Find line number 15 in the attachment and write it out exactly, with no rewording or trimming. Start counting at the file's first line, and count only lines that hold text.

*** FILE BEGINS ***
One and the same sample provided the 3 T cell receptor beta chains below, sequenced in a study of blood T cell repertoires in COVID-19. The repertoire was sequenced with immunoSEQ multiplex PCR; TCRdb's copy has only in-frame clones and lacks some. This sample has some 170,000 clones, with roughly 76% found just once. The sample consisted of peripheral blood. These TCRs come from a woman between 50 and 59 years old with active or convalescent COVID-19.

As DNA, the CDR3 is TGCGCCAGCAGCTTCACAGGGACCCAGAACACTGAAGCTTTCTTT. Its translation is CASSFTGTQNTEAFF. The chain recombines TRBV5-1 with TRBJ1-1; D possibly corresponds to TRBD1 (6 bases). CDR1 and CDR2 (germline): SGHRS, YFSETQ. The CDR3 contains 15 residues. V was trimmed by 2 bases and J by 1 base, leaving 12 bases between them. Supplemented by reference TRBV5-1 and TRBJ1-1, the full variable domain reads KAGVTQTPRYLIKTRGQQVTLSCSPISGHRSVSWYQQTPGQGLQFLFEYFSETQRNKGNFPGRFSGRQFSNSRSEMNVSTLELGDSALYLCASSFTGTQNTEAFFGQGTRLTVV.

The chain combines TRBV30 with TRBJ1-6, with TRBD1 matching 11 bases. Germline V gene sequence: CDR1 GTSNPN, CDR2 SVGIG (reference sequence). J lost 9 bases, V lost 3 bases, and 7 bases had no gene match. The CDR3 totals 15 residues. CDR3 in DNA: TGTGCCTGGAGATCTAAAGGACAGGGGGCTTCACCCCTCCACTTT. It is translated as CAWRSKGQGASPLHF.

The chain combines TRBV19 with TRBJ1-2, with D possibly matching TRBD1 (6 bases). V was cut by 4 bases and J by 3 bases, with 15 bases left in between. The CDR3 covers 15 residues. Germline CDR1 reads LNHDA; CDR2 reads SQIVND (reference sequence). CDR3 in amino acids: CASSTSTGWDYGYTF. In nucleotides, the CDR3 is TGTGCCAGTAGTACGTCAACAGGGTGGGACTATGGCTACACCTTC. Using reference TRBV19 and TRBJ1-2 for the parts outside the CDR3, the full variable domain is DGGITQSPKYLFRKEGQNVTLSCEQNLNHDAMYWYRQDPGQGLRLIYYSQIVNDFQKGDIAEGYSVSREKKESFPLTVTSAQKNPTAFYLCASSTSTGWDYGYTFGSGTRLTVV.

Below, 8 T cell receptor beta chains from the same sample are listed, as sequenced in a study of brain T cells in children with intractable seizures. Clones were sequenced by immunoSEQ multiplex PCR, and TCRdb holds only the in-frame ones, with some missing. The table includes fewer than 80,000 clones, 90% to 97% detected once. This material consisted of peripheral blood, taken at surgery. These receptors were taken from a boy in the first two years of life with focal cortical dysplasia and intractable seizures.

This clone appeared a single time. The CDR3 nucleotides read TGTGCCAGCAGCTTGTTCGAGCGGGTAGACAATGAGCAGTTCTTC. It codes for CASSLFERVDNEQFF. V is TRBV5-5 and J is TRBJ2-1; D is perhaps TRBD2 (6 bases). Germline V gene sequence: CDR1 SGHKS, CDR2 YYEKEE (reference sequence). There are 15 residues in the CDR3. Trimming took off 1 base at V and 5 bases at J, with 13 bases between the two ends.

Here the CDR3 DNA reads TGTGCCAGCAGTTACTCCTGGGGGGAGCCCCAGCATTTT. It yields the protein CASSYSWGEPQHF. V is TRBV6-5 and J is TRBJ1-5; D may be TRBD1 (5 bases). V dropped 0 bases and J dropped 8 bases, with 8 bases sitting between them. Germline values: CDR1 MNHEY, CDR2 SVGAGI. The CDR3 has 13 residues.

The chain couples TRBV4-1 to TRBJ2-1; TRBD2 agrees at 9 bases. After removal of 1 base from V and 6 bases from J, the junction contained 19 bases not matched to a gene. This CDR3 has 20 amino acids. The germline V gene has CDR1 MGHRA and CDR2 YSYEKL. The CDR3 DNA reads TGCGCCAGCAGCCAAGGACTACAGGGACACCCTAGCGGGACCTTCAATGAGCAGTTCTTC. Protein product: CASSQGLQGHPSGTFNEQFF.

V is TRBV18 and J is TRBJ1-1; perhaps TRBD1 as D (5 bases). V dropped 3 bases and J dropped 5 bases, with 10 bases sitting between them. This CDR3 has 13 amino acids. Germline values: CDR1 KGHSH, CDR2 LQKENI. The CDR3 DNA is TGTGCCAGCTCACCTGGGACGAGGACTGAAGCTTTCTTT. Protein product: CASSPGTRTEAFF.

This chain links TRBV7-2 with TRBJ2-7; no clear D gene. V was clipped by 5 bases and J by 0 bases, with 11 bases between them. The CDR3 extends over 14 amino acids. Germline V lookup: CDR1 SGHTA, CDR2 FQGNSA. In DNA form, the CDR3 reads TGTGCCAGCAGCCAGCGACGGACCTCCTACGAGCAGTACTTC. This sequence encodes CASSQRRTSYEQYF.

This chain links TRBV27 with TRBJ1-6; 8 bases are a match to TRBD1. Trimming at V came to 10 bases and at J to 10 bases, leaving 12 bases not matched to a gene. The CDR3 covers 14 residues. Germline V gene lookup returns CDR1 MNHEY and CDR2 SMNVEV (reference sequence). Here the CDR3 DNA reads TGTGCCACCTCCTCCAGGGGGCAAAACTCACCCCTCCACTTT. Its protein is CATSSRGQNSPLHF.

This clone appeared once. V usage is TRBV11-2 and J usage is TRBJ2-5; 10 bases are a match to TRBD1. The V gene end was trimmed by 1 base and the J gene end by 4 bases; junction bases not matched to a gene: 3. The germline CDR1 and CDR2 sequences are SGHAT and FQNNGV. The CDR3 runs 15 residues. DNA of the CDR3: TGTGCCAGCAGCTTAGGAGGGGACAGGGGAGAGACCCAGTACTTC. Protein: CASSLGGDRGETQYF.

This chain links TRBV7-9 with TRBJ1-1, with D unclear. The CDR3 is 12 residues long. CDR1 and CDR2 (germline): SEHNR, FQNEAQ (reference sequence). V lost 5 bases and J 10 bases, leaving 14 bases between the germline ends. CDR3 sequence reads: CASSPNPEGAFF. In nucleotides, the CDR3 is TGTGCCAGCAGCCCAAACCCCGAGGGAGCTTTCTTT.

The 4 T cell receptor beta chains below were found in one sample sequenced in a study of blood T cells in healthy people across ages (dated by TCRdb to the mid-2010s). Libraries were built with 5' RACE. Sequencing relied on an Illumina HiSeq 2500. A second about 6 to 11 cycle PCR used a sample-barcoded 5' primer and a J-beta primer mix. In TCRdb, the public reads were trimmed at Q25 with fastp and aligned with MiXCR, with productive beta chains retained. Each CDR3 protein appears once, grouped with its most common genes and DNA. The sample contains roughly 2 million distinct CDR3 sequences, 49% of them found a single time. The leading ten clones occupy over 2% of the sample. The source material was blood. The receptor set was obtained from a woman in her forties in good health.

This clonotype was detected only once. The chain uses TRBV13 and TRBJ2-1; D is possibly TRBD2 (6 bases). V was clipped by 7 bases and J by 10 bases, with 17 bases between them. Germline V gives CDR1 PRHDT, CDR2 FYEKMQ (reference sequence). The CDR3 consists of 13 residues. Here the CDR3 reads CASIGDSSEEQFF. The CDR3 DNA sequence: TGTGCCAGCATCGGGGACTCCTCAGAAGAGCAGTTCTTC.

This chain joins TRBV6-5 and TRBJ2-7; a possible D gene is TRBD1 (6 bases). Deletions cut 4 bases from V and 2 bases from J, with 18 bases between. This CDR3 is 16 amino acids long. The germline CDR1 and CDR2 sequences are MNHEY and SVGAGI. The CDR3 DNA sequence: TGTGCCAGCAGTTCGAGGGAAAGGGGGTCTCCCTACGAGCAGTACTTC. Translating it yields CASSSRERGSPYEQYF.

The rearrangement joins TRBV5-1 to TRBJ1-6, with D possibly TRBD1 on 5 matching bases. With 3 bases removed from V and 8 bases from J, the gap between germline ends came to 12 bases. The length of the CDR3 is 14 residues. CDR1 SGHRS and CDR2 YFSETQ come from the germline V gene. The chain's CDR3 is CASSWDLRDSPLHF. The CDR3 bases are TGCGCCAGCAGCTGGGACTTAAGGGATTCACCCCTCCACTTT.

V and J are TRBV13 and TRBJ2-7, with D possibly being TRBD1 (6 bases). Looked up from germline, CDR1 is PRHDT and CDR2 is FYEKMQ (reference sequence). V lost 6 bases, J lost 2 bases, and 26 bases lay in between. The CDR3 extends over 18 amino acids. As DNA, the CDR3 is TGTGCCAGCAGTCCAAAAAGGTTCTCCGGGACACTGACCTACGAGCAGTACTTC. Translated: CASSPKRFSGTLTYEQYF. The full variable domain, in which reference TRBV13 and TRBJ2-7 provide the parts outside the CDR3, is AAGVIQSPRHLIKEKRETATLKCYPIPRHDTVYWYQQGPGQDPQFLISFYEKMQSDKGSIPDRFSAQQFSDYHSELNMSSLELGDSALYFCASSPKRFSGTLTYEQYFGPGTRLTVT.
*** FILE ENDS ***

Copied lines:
This clonotype was detected only once. The chain uses TRBV13 and TRBJ2-1; D is possibly TRBD2 (6 bases). V was clipped by 7 bases and J by 10 bases, with 17 bases between them. Germline V gives CDR1 PRHDT, CDR2 FYEKMQ (reference sequence). The CDR3 consists of 13 residues. Here the CDR3 reads CASIGDSSEEQFF. The CDR3 DNA sequence: TGTGCCAGCATCGGGGACTCCTCAGAAGAGCAGTTCTTC.